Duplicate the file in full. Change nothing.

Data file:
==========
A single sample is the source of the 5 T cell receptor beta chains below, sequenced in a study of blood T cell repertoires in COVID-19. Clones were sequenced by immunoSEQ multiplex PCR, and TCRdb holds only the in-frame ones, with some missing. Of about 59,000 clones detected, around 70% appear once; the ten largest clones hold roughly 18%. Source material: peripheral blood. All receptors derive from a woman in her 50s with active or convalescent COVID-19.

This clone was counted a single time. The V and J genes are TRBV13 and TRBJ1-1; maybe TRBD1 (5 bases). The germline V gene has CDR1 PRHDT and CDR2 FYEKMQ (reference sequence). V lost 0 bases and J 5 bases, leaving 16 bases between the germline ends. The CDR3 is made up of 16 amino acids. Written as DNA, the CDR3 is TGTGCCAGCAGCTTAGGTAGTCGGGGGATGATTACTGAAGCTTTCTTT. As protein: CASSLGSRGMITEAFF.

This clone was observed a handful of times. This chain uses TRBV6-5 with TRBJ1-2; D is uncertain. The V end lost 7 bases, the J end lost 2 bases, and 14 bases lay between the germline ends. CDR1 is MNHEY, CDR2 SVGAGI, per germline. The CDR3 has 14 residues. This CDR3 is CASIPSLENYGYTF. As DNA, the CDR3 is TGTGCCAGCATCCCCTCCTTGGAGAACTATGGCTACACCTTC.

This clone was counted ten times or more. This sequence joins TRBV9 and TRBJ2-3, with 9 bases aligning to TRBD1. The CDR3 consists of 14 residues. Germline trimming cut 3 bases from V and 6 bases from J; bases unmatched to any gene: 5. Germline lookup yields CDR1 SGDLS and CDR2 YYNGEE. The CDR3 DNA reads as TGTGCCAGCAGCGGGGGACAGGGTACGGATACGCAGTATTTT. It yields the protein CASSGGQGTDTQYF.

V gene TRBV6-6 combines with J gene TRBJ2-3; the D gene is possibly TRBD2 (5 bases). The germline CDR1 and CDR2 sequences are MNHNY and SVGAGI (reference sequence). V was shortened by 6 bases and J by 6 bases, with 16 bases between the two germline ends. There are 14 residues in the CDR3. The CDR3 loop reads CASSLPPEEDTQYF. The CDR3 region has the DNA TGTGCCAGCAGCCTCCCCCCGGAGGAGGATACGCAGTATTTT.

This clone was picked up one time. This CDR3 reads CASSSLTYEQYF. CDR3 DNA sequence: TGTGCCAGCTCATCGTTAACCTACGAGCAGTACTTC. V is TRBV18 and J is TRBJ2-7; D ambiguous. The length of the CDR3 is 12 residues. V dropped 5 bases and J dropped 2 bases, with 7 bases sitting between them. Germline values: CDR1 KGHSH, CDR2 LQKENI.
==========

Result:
A single sample is the source of the 5 T cell receptor beta chains below, sequenced in a study of blood T cell repertoires in COVID-19. Clones were sequenced by immunoSEQ multiplex PCR, and TCRdb holds only the in-frame ones, with some missing. Of about 59,000 clones detected, around 70% appear once; the ten largest clones hold roughly 18%. Source material: peripheral blood. All receptors derive from a woman in her 50s with active or convalescent COVID-19.

This clone was counted a single time. The V and J genes are TRBV13 and TRBJ1-1; maybe TRBD1 (5 bases). The germline V gene has CDR1 PRHDT and CDR2 FYEKMQ (reference sequence). V lost 0 bases and J 5 bases, leaving 16 bases between the germline ends. The CDR3 is made up of 16 amino acids. Written as DNA, the CDR3 is TGTGCCAGCAGCTTAGGTAGTCGGGGGATGATTACTGAAGCTTTCTTT. As protein: CASSLGSRGMITEAFF.

This clone was observed a handful of times. This chain uses TRBV6-5 with TRBJ1-2; D is uncertain. The V end lost 7 bases, the J end lost 2 bases, and 14 bases lay between the germline ends. CDR1 is MNHEY, CDR2 SVGAGI, per germline. The CDR3 has 14 residues. This CDR3 is CASIPSLENYGYTF. As DNA, the CDR3 is TGTGCCAGCATCCCCTCCTTGGAGAACTATGGCTACACCTTC.

This clone was counted ten times or more. This sequence joins TRBV9 and TRBJ2-3, with 9 bases aligning to TRBD1. The CDR3 consists of 14 residues. Germline trimming cut 3 bases from V and 6 bases from J; bases unmatched to any gene: 5. Germline lookup yields CDR1 SGDLS and CDR2 YYNGEE. The CDR3 DNA reads as TGTGCCAGCAGCGGGGGACAGGGTACGGATACGCAGTATTTT. It yields the protein CASSGGQGTDTQYF.

V gene TRBV6-6 combines with J gene TRBJ2-3; the D gene is possibly TRBD2 (5 bases). The germline CDR1 and CDR2 sequences are MNHNY and SVGAGI (reference sequence). V was shortened by 6 bases and J by 6 bases, with 16 bases between the two germline ends. There are 14 residues in the CDR3. The CDR3 loop reads CASSLPPEEDTQYF. The CDR3 region has the DNA TGTGCCAGCAGCCTCCCCCCGGAGGAGGATACGCAGTATTTT.

This clone was picked up one time. This CDR3 reads CASSSLTYEQYF. CDR3 DNA sequence: TGTGCCAGCTCATCGTTAACCTACGAGCAGTACTTC. V is TRBV18 and J is TRBJ2-7; D ambiguous. The length of the CDR3 is 12 residues. V dropped 5 bases and J dropped 2 bases, with 7 bases sitting between them. Germline values: CDR1 KGHSH, CDR2 LQKENI.